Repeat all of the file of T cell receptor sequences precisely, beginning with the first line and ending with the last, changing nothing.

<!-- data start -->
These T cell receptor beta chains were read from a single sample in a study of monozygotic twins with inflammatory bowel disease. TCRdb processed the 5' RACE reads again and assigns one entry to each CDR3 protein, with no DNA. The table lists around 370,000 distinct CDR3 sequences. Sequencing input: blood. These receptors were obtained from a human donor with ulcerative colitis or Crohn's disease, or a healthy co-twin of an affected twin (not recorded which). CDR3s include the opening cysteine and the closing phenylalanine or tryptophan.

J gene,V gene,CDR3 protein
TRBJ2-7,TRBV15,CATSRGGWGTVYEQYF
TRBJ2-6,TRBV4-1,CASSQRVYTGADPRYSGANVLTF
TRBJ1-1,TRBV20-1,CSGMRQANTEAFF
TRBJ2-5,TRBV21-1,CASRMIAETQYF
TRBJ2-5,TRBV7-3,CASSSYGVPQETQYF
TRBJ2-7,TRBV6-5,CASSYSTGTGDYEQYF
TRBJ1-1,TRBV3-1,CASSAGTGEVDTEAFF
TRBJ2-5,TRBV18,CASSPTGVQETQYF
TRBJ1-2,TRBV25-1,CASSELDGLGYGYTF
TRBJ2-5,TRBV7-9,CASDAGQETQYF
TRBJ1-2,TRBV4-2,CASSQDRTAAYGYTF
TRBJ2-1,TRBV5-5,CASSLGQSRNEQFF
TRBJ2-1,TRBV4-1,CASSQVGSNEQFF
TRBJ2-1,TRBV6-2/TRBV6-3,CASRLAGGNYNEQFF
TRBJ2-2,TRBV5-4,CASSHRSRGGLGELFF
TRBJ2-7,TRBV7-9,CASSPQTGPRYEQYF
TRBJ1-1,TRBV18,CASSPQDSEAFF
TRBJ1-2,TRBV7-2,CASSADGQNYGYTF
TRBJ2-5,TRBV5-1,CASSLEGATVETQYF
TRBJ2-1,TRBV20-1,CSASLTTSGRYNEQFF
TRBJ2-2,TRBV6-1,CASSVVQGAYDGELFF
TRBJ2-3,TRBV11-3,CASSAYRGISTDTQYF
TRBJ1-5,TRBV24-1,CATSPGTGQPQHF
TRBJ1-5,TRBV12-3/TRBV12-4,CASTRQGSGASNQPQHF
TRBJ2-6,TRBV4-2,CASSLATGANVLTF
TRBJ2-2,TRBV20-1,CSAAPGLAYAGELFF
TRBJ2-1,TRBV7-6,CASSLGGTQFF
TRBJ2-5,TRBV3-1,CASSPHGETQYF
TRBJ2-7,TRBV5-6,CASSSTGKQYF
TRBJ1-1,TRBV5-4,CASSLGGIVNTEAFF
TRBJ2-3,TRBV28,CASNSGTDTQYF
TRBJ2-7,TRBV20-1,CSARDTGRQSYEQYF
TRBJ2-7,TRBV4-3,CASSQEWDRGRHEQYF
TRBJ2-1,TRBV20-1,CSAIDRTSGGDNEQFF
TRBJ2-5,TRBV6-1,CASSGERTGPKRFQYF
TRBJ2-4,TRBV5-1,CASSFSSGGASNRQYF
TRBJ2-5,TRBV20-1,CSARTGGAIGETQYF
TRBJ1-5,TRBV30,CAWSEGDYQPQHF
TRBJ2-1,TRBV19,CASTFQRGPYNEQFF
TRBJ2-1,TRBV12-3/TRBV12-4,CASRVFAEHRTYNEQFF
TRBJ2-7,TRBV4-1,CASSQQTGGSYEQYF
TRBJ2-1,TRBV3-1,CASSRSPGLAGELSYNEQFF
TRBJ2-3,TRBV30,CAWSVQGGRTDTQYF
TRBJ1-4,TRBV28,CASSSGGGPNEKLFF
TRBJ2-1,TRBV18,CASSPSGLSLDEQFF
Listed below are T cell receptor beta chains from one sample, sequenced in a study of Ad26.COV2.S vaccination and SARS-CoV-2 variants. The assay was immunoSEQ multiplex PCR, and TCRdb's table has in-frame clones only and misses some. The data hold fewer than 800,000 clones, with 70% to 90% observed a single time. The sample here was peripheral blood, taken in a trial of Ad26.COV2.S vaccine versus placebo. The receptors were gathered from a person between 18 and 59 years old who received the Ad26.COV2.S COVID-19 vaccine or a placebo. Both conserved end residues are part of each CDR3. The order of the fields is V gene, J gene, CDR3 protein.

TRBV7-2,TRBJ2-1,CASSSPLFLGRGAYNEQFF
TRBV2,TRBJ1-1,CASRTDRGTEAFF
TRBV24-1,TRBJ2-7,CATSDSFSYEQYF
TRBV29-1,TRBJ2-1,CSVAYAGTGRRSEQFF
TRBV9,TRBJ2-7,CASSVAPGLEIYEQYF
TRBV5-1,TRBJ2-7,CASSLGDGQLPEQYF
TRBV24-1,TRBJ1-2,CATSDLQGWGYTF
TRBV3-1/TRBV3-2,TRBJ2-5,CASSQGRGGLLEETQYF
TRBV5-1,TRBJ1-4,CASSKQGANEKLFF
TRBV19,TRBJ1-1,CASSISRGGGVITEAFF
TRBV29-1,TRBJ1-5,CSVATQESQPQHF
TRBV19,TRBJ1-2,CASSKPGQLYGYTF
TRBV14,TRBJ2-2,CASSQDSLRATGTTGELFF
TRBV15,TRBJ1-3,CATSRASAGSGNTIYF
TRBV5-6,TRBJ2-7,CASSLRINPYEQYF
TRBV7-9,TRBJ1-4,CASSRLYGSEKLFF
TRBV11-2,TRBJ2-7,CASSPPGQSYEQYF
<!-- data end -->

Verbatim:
These T cell receptor beta chains were read from a single sample in a study of monozygotic twins with inflammatory bowel disease. TCRdb processed the 5' RACE reads again and assigns one entry to each CDR3 protein, with no DNA. The table lists around 370,000 distinct CDR3 sequences. Sequencing input: blood. These receptors were obtained from a human donor with ulcerative colitis or Crohn's disease, or a healthy co-twin of an affected twin (not recorded which). CDR3s include the opening cysteine and the closing phenylalanine or tryptophan.

J gene,V gene,CDR3 protein
TRBJ2-7,TRBV15,CATSRGGWGTVYEQYF
TRBJ2-6,TRBV4-1,CASSQRVYTGADPRYSGANVLTF
TRBJ1-1,TRBV20-1,CSGMRQANTEAFF
TRBJ2-5,TRBV21-1,CASRMIAETQYF
TRBJ2-5,TRBV7-3,CASSSYGVPQETQYF
TRBJ2-7,TRBV6-5,CASSYSTGTGDYEQYF
TRBJ1-1,TRBV3-1,CASSAGTGEVDTEAFF
TRBJ2-5,TRBV18,CASSPTGVQETQYF
TRBJ1-2,TRBV25-1,CASSELDGLGYGYTF
TRBJ2-5,TRBV7-9,CASDAGQETQYF
TRBJ1-2,TRBV4-2,CASSQDRTAAYGYTF
TRBJ2-1,TRBV5-5,CASSLGQSRNEQFF
TRBJ2-1,TRBV4-1,CASSQVGSNEQFF
TRBJ2-1,TRBV6-2/TRBV6-3,CASRLAGGNYNEQFF
TRBJ2-2,TRBV5-4,CASSHRSRGGLGELFF
TRBJ2-7,TRBV7-9,CASSPQTGPRYEQYF
TRBJ1-1,TRBV18,CASSPQDSEAFF
TRBJ1-2,TRBV7-2,CASSADGQNYGYTF
TRBJ2-5,TRBV5-1,CASSLEGATVETQYF
TRBJ2-1,TRBV20-1,CSASLTTSGRYNEQFF
TRBJ2-2,TRBV6-1,CASSVVQGAYDGELFF
TRBJ2-3,TRBV11-3,CASSAYRGISTDTQYF
TRBJ1-5,TRBV24-1,CATSPGTGQPQHF
TRBJ1-5,TRBV12-3/TRBV12-4,CASTRQGSGASNQPQHF
TRBJ2-6,TRBV4-2,CASSLATGANVLTF
TRBJ2-2,TRBV20-1,CSAAPGLAYAGELFF
TRBJ2-1,TRBV7-6,CASSLGGTQFF
TRBJ2-5,TRBV3-1,CASSPHGETQYF
TRBJ2-7,TRBV5-6,CASSSTGKQYF
TRBJ1-1,TRBV5-4,CASSLGGIVNTEAFF
TRBJ2-3,TRBV28,CASNSGTDTQYF
TRBJ2-7,TRBV20-1,CSARDTGRQSYEQYF
TRBJ2-7,TRBV4-3,CASSQEWDRGRHEQYF
TRBJ2-1,TRBV20-1,CSAIDRTSGGDNEQFF
TRBJ2-5,TRBV6-1,CASSGERTGPKRFQYF
TRBJ2-4,TRBV5-1,CASSFSSGGASNRQYF
TRBJ2-5,TRBV20-1,CSARTGGAIGETQYF
TRBJ1-5,TRBV30,CAWSEGDYQPQHF
TRBJ2-1,TRBV19,CASTFQRGPYNEQFF
TRBJ2-1,TRBV12-3/TRBV12-4,CASRVFAEHRTYNEQFF
TRBJ2-7,TRBV4-1,CASSQQTGGSYEQYF
TRBJ2-1,TRBV3-1,CASSRSPGLAGELSYNEQFF
TRBJ2-3,TRBV30,CAWSVQGGRTDTQYF
TRBJ1-4,TRBV28,CASSSGGGPNEKLFF
TRBJ2-1,TRBV18,CASSPSGLSLDEQFF
Listed below are T cell receptor beta chains from one sample, sequenced in a study of Ad26.COV2.S vaccination and SARS-CoV-2 variants. The assay was immunoSEQ multiplex PCR, and TCRdb's table has in-frame clones only and misses some. The data hold fewer than 800,000 clones, with 70% to 90% observed a single time. The sample here was peripheral blood, taken in a trial of Ad26.COV2.S vaccine versus placebo. The receptors were gathered from a person between 18 and 59 years old who received the Ad26.COV2.S COVID-19 vaccine or a placebo. Both conserved end residues are part of each CDR3. The order of the fields is V gene, J gene, CDR3 protein.

TRBV7-2,TRBJ2-1,CASSSPLFLGRGAYNEQFF
TRBV2,TRBJ1-1,CASRTDRGTEAFF
TRBV24-1,TRBJ2-7,CATSDSFSYEQYF
TRBV29-1,TRBJ2-1,CSVAYAGTGRRSEQFF
TRBV9,TRBJ2-7,CASSVAPGLEIYEQYF
TRBV5-1,TRBJ2-7,CASSLGDGQLPEQYF
TRBV24-1,TRBJ1-2,CATSDLQGWGYTF
TRBV3-1/TRBV3-2,TRBJ2-5,CASSQGRGGLLEETQYF
TRBV5-1,TRBJ1-4,CASSKQGANEKLFF
TRBV19,TRBJ1-1,CASSISRGGGVITEAFF
TRBV29-1,TRBJ1-5,CSVATQESQPQHF
TRBV19,TRBJ1-2,CASSKPGQLYGYTF
TRBV14,TRBJ2-2,CASSQDSLRATGTTGELFF
TRBV15,TRBJ1-3,CATSRASAGSGNTIYF
TRBV5-6,TRBJ2-7,CASSLRINPYEQYF
TRBV7-9,TRBJ1-4,CASSRLYGSEKLFF
TRBV11-2,TRBJ2-7,CASSPPGQSYEQYF